When Madeleine Pape and Lydia Reimbold entered Bishop Luers as freshmen, both immediately took over key roles on their varsity teams, Pape as a golfer and Reimbold as a basketball player.
And that can be difficult situation for ninth-graders who expect to let their older teammates take the lead.
“With a lot of upperclassmen, at first, you don't know how to act, and you want to fit in,” Reimbold said after the 2019 Wedge Foundation Leadership Awards Luncheon, where she and Pape were among the 64 student-athletes from 16 Fort Wayne-area schools recognized for their leadership abilities.
Now juniors, Pape and Reimbold have enjoyed athletic success: Pape tied for second as an individual at the girls golf state finals in September, while Reimbold is averaging 14.3 points this year after the Knights went 18-8 last season. But their experiences might sound familiar to speakers Eric Wedge, a Northrop graduate and former major league manager, and “Mr. Mad Ant” Ron Howard, who addressed the luncheon attendees and emphasized that opportunities for leadership often come before you feel like it's your turn to step up.
“I don't know if you're ever ready for that first opportunity,” said Wedge, whose foundation first hosted the leadership awards last school year. “I think it's thrust upon you, and sometimes you might not even understand or know it. You definitely don't feel like you're ready for it, but that's where that leap of faith comes in. ... Truly, until you unlock that, you haven't lived. And once you do that, you can be a difference-maker forever.”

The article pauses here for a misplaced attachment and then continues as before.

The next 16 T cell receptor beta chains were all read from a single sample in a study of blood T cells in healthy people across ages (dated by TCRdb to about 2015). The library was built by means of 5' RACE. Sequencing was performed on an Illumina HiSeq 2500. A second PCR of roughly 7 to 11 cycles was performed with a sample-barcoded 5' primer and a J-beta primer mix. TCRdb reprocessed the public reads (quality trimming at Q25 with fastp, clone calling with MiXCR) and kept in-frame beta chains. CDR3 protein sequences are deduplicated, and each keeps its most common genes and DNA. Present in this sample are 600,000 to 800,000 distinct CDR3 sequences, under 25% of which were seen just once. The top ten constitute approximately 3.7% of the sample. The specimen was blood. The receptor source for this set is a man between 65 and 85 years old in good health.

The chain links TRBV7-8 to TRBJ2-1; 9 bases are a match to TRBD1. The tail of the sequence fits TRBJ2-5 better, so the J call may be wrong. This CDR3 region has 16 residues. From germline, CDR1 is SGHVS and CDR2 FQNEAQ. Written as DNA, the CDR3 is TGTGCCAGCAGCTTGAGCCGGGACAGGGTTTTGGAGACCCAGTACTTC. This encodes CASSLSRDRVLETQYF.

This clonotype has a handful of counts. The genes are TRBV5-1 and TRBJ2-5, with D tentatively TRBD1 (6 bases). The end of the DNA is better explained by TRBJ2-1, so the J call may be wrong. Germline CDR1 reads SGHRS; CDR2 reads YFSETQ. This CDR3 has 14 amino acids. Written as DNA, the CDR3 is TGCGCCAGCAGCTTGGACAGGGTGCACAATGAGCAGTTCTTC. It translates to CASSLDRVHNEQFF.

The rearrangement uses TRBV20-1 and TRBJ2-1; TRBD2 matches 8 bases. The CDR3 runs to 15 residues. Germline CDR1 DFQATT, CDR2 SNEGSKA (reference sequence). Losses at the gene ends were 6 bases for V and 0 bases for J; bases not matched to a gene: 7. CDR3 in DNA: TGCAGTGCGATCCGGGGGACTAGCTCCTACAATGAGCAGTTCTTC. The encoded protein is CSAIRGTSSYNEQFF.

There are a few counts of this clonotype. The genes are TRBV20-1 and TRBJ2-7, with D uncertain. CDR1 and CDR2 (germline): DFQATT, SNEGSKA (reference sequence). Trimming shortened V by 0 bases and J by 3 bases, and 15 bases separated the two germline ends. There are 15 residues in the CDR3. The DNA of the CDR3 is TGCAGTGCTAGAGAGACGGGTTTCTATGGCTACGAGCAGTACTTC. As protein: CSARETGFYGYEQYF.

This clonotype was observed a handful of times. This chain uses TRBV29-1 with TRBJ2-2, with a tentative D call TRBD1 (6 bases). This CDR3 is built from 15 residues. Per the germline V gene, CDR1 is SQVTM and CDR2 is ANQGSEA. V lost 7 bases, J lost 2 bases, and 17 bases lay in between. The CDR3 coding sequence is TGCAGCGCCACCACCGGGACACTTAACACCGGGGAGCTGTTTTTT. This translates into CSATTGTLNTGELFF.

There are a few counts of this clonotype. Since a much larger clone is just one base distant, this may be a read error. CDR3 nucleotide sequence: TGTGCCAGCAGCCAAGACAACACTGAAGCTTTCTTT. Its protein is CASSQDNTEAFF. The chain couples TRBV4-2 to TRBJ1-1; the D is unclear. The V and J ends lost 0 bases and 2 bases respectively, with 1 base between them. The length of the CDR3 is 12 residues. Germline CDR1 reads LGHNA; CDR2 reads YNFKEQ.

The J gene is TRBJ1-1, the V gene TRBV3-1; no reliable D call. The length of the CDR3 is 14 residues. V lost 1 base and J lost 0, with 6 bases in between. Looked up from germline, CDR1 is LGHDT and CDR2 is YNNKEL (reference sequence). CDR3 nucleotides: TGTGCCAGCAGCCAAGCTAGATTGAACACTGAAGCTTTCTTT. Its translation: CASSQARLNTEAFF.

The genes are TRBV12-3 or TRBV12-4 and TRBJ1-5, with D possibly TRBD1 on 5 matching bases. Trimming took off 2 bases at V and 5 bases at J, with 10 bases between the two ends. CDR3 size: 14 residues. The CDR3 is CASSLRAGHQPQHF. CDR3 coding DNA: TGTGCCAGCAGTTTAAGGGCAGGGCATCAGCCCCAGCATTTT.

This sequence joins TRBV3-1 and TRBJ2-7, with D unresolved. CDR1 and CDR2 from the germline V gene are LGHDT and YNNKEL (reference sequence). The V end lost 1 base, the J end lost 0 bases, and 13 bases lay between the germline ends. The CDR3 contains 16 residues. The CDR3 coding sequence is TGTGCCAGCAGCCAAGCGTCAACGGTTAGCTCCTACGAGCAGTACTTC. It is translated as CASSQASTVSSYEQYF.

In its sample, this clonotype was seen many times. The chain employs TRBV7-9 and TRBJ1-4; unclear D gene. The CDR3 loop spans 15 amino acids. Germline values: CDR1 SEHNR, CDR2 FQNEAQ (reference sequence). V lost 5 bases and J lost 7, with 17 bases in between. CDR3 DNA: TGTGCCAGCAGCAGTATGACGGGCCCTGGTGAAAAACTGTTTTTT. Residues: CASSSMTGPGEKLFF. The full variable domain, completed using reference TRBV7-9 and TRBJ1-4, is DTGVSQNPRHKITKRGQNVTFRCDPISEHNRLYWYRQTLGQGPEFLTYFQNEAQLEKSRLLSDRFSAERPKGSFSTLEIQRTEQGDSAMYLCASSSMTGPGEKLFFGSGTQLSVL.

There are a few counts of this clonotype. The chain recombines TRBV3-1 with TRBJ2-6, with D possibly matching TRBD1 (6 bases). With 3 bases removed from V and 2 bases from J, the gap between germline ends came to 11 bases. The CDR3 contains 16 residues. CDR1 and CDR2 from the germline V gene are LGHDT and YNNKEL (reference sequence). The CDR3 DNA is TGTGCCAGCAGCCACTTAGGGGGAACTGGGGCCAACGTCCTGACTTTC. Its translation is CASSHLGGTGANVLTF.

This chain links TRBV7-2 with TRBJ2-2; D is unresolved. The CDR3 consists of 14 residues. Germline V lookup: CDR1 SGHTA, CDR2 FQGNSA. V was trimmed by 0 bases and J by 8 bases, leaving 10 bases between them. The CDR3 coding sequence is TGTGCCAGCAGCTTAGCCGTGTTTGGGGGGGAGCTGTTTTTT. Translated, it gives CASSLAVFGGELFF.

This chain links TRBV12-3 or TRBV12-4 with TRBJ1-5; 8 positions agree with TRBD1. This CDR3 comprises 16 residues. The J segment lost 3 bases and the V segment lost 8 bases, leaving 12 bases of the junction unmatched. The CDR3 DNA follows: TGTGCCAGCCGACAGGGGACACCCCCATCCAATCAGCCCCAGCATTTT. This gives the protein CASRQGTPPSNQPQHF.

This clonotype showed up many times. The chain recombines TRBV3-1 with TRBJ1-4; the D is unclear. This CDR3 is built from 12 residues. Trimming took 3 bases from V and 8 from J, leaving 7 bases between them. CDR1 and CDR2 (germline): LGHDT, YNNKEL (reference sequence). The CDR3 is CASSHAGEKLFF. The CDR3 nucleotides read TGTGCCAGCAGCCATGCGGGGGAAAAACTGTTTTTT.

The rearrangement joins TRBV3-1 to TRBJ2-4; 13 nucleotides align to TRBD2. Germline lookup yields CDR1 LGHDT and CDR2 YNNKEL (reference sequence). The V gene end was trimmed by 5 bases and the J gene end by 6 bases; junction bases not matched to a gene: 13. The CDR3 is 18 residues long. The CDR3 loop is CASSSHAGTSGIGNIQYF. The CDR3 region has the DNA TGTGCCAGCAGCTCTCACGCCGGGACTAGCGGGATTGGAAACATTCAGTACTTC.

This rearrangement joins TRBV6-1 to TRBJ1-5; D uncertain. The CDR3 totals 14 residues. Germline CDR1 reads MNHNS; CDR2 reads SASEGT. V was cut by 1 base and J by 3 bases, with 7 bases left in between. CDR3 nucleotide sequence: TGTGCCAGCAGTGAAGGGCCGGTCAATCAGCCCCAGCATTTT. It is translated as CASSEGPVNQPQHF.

Howard, who helped the Mad Ants win the D-League championship in 2013-14 and was the D-League's all-time leading scorer when he retired in 2014, told the assembled students that his coach would send him to calm down an angry teammate, even though Howard didn't know why he was the man chosen for that job.
Eventually, though, he realized that he did have the unique ability to listen to his teammates and figure out what motivated each one of them.
“Someone else understood that I could handle it,” said Howard, who is now community development director for the Mad Ants. “Maybe I didn't know I could handle it, but someone else knew, and they felt that it was necessary for me to stand up.
“And sometimes we need that little push, because we can be shy, or maybe feel like 'I don't want to step on anyone's toes,' or 'I'm a freshman and maybe the seniors should be talking.' But that's not always the case.”
Jake Fulk and Gage Kelly, who are both multisport athletes at Churubusco, said that attending a smaller school means that each athlete has more opportunities to become a leader.
“At Busco, there's 100 kids in a graduation class, so there's not a lot of kids to choose from, so you've got to step up,” Fulk said.
Based on his experience with a variety of teammates at all levels of basketball, Howard said that you can work with just about any teammate once you find out what makes him or her tick.
And in that aspect of leadership, Fulk and Kelly said kids from smaller schools do have an edge.
“It's nice, because you know everybody and what they're capable of,” Kelly said. “And that makes being a leader a lot easier.”